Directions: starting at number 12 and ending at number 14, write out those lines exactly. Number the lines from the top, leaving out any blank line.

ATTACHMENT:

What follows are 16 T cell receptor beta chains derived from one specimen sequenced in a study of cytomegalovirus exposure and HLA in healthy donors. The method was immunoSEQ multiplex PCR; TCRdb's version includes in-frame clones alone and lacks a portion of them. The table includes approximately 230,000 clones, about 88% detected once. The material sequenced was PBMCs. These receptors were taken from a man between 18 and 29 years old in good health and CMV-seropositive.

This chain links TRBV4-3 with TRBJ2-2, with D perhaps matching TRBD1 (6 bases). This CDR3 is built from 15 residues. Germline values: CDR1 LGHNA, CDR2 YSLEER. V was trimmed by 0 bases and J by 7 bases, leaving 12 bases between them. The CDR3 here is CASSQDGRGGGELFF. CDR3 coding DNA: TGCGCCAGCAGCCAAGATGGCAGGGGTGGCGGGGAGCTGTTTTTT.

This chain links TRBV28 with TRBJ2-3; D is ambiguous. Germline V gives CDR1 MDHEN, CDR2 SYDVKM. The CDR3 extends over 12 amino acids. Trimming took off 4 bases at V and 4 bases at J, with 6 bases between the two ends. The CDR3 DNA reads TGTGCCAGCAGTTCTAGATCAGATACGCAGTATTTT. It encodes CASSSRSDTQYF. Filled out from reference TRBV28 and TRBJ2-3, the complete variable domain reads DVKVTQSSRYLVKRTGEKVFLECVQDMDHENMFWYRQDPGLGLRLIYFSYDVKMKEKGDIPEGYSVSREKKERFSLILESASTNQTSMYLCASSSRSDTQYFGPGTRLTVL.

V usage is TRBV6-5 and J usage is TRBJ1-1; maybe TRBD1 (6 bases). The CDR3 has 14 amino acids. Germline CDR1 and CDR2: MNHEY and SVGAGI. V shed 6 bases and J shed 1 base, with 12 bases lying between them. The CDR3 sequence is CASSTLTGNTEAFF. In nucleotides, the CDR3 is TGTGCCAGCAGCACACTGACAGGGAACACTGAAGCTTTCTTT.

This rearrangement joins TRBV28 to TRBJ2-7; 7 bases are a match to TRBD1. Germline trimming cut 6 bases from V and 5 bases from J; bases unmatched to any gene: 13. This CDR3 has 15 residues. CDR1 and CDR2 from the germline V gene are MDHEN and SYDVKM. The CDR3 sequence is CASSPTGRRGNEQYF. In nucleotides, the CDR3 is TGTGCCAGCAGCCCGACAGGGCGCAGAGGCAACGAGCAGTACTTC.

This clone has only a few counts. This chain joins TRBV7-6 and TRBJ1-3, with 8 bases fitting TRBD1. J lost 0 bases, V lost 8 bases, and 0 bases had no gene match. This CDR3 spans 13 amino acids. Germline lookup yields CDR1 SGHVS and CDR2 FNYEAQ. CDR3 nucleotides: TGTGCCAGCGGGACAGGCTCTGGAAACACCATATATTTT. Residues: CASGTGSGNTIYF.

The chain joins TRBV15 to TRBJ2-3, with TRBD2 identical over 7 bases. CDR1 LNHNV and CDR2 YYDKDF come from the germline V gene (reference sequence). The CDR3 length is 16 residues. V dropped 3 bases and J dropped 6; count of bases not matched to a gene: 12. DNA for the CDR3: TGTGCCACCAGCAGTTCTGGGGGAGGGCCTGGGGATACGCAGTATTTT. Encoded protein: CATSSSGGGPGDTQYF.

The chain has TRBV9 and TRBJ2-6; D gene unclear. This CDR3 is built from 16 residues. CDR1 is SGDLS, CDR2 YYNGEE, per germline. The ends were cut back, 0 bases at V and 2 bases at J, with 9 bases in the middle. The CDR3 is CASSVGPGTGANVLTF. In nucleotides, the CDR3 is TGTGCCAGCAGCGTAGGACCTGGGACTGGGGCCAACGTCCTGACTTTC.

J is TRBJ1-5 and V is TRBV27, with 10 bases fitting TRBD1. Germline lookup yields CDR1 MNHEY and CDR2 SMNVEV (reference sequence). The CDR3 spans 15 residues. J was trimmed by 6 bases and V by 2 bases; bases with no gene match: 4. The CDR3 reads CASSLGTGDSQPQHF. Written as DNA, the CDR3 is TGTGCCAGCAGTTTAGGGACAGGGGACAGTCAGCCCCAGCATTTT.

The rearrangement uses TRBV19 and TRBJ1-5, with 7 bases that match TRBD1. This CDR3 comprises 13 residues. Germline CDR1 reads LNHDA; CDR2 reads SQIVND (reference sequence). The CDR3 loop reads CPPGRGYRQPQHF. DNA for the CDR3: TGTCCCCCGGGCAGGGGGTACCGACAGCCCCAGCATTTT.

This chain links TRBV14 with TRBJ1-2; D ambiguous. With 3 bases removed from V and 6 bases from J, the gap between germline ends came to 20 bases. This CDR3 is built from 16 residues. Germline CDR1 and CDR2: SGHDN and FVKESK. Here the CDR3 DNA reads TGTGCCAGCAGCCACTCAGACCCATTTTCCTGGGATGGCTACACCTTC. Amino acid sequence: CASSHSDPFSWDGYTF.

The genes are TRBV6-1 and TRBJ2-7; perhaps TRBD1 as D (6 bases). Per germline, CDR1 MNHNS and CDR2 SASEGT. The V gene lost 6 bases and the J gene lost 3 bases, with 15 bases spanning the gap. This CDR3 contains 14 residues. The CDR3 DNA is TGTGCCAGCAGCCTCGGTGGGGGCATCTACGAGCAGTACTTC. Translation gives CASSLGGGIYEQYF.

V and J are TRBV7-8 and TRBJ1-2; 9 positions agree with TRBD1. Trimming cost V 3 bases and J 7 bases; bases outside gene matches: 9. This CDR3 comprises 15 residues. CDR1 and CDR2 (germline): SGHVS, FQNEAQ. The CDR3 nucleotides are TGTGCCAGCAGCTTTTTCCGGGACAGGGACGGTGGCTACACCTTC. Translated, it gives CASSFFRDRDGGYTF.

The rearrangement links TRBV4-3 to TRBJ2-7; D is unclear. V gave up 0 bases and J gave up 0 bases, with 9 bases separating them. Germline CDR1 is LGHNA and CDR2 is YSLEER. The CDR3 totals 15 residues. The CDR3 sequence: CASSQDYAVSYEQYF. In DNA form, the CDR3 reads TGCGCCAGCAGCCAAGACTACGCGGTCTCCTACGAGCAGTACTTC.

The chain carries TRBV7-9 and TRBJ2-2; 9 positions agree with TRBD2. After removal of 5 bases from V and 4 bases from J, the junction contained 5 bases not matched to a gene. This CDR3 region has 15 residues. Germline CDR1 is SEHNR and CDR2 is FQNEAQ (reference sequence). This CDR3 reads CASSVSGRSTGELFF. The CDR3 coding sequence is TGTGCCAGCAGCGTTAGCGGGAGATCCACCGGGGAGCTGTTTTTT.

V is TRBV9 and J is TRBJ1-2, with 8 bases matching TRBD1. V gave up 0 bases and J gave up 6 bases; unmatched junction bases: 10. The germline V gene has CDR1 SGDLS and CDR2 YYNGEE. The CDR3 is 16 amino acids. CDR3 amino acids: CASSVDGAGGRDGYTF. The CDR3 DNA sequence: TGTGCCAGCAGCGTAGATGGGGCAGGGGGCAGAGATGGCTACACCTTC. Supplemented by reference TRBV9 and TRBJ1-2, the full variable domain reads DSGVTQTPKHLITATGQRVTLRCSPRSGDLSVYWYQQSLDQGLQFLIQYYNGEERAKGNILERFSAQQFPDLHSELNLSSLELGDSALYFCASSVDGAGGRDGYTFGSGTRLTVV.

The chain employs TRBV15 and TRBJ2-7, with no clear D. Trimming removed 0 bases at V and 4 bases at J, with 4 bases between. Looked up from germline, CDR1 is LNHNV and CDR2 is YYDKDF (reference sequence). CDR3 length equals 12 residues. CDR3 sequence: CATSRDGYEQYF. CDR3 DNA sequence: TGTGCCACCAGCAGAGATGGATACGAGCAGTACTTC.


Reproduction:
The genes are TRBV6-1 and TRBJ2-7; perhaps TRBD1 as D (6 bases). Per germline, CDR1 MNHNS and CDR2 SASEGT. The V gene lost 6 bases and the J gene lost 3 bases, with 15 bases spanning the gap. This CDR3 contains 14 residues. The CDR3 DNA is TGTGCCAGCAGCCTCGGTGGGGGCATCTACGAGCAGTACTTC. Translation gives CASSLGGGIYEQYF.

V and J are TRBV7-8 and TRBJ1-2; 9 positions agree with TRBD1. Trimming cost V 3 bases and J 7 bases; bases outside gene matches: 9. This CDR3 comprises 15 residues. CDR1 and CDR2 (germline): SGHVS, FQNEAQ. The CDR3 nucleotides are TGTGCCAGCAGCTTTTTCCGGGACAGGGACGGTGGCTACACCTTC. Translated, it gives CASSFFRDRDGGYTF.

The rearrangement links TRBV4-3 to TRBJ2-7; D is unclear. V gave up 0 bases and J gave up 0 bases, with 9 bases separating them. Germline CDR1 is LGHNA and CDR2 is YSLEER. The CDR3 totals 15 residues. The CDR3 sequence: CASSQDYAVSYEQYF. In DNA form, the CDR3 reads TGCGCCAGCAGCCAAGACTACGCGGTCTCCTACGAGCAGTACTTC.